Norbert Eicker from the Jülich Supercomputing Centre presented this talk at the SAI Computing Conference in London. “The ultimate goal is to reduce the burden on the application developers. To this end DEEP/-ER provides a well-accustomed programming environment that saves application developers from some of the tedious and often costly code modernization work. Confining this work to code-annotation as proposed by DEEP/-ER is a major advancement.”
In this video from the 2016 Intel Developer Forum, Diane Bryant describes the company’s efforts to advance Machine Learning and Artificial Intelligence. Along the way, she offers a sneak peak at the Knights Mill processor, the next generation of Intel Xeon Phi slated for release sometime in 2017. “Now you can scale your machine learning and deep learning applications quickly – and gain insights more efficiently – with your existing hardware infrastructure. Popular open frameworks newly optimized for Intel, together with our advanced math libraries, make Intel Architecture-based platforms a smart choice for these projects.”
“The major functionality of the Intel Xeon Phi coprocessor is a chip that does the heavy computation. The current version utilizes up to 16 channels of GDDR5 memory. An interesting notes is that up to 32 memory devices can be used, by using both sides of the motherboard to hold the memory. This doubles the effective memory availability as compared to more conventional designs.”
“Few fields are moving faster right now than deep learning,” writes Buck. “Today’s neural networks are 6x deeper and more powerful than just a few years ago. There are new techniques in multi-GPU scaling that offer even faster training performance. In addition, our architecture and software have improved neural network training time by over 10x in a year by moving from Kepler to Maxwell to today’s latest Pascal-based systems, like the DGX-1 with eight Tesla P100 GPUs. So it’s understandable that newcomers to the field may not be aware of all the developments that have been taking place in both hardware and software.”
LANL reports that a moment of inspiration during a wiring diagram review has saved more than $2 million in material and labor costs for the Trinity supercomputer at Los Alamos National Laboratory.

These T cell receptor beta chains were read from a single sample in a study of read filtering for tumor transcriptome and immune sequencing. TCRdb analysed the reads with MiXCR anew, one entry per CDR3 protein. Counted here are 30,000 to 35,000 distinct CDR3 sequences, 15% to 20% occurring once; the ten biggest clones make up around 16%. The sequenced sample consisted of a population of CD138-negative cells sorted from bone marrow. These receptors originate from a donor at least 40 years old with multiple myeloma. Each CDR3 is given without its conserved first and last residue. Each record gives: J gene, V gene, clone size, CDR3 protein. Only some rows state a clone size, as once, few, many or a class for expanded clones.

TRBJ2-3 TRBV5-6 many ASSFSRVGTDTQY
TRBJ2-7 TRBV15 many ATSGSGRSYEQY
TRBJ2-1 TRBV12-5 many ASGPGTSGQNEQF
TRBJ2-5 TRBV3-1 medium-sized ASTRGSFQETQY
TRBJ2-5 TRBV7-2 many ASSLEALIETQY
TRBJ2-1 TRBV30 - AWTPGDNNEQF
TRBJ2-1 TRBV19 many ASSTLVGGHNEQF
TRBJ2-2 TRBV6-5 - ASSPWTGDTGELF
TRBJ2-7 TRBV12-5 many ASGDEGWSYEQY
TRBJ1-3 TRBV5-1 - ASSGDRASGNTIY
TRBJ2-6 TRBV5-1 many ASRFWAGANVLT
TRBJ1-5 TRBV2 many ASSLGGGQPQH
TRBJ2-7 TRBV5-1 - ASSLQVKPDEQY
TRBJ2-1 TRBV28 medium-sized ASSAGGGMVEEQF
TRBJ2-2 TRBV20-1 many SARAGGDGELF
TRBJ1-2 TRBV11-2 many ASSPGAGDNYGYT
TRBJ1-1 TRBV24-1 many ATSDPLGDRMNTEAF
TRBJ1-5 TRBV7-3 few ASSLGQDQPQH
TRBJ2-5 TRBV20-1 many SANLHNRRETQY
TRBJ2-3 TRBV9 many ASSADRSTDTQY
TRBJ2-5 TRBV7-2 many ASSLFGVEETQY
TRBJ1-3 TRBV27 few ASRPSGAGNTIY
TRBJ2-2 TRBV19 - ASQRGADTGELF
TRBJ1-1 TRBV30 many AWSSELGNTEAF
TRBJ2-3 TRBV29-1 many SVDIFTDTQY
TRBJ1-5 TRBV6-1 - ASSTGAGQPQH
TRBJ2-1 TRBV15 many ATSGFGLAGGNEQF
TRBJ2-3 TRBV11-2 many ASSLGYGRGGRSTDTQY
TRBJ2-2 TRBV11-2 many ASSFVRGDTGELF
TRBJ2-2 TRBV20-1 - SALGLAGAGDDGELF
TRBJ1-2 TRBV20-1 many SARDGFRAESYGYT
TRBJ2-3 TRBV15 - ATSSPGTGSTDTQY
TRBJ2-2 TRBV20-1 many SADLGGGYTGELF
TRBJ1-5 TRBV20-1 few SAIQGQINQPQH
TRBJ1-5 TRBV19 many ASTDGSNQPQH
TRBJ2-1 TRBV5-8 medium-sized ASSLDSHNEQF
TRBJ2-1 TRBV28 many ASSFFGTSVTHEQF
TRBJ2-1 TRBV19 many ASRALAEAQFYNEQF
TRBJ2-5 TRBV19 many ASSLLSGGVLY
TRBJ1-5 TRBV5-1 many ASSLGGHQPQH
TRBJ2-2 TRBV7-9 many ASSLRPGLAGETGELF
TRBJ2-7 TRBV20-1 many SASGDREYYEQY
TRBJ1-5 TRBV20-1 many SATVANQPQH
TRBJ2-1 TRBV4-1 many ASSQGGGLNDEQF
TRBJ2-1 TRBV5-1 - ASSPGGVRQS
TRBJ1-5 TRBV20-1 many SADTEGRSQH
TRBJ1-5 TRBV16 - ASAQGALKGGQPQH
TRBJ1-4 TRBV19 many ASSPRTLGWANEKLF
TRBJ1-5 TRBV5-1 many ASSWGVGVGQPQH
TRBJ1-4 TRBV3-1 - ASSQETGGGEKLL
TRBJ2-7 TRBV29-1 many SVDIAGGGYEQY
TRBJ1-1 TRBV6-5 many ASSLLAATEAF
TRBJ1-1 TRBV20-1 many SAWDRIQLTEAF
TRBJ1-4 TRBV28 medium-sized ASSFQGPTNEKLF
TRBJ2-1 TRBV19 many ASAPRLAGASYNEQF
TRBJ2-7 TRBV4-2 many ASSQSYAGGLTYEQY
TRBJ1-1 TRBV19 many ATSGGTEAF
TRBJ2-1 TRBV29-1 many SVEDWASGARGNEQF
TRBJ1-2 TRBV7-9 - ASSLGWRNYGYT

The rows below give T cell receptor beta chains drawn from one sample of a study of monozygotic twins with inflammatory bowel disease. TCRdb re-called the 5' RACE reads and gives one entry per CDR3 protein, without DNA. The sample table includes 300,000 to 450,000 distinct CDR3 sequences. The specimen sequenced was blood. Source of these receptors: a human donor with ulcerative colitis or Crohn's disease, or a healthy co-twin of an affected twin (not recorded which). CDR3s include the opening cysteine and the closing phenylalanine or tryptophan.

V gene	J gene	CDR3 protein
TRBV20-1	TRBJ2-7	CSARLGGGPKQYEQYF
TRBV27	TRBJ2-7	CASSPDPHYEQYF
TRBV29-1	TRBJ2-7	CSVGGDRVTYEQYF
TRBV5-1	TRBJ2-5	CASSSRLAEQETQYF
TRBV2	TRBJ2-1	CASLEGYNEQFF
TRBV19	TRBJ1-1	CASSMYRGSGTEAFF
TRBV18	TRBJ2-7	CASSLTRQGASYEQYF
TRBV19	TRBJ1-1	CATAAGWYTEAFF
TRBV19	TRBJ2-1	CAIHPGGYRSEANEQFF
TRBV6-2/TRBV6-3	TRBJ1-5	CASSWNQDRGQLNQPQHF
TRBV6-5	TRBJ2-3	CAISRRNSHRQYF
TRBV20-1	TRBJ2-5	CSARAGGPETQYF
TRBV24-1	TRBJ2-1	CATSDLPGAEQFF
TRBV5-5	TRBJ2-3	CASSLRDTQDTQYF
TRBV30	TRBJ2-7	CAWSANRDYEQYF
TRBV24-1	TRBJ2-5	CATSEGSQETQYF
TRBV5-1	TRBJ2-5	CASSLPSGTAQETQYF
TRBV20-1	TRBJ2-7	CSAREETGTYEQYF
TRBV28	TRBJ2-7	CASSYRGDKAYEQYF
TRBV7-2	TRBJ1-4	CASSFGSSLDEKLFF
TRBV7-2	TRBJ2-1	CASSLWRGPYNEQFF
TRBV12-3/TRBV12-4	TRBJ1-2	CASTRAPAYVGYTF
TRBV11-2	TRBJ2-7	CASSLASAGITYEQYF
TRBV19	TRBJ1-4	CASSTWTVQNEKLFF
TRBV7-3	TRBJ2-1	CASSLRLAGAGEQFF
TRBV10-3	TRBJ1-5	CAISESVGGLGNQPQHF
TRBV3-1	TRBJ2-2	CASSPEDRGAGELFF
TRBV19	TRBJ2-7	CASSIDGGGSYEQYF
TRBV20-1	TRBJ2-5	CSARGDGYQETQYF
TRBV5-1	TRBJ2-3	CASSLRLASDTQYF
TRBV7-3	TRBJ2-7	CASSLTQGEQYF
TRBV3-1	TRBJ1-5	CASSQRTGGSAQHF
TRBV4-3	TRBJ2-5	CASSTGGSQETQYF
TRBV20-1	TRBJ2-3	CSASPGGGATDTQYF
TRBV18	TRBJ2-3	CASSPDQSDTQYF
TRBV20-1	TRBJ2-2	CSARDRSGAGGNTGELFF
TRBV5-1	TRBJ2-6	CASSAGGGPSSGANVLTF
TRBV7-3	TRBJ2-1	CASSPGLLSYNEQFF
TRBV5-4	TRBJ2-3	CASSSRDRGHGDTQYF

In this Intel Chip Chat Podcast, Nidhi Chappell, the Director of Machine Learning Strategy at Intel discusses the company’s planned acquisition of Nervana Systems to further drive Intel’s capabilities in the artificial intelligence (AI) field. “We will apply Nervana’s software expertise to further optimize the Intel Math Kernel Library and its integration into industry standard frameworks. Nervana’s Engine and silicon expertise will advance Intel’s AI portfolio and enhance the deep learning performance and TCO of our Intel Xeon and Intel Xeon Phi processors.”
“High performance systems now typically a host processor and a coprocessor. The role of the coprocessor is to provide the developer and the user the ability to significantly speed up simulations if the algorithm that is used can run with a high degree of parallelization and can take advantage of an SIMD architecture. The Intel Xeon Phi coprocessor is an example of a coprocessor that is used in many HPC systems today.”
AMD’s motivation for developing these open-source GPU tools is based on an opportunity to remove the added complexity of proprietary programming frameworks to GPU application development. “If successful, these tools – or similar versions – could help to democratize GPU application development, removing the need for proprietary frameworks, which then makes the HPC accelerator market much more competitive for smaller players. For example, HPC users could potentially use these tools to convert CUDA code into C++ and then run it on an Intel Xeon co-processor.”
The ability to develop applications independent of the hardware availability at run time is a very important concept that enables developers to take advantage of the latest and greatest processing and coprocessing power. Without having to make run time checks on hardware availability is critical to a smooth running HPC environment.
Raj Hazra presented this talk at ISC 2016. “As part of the company’s launch of the Intel Xeon Phi processor, Hazra describes how how cognitive computing and HPC are going to work together. “Intel will introduce and showcase a range of new technologies helping to fuel the path to deeper insight and HPC’s next frontier. Among this year’s new products is the Intel Xeon Phi processor. Intel’s first bootable host processor is specifically designed for highly parallel workloads. It is also the first to integrate both memory and fabric technologies. A bootable x86 CPU, the Intel Xeon Phi processor offers greater scalability and is capable of handling a wider variety of workloads and configurations than accelerator products.”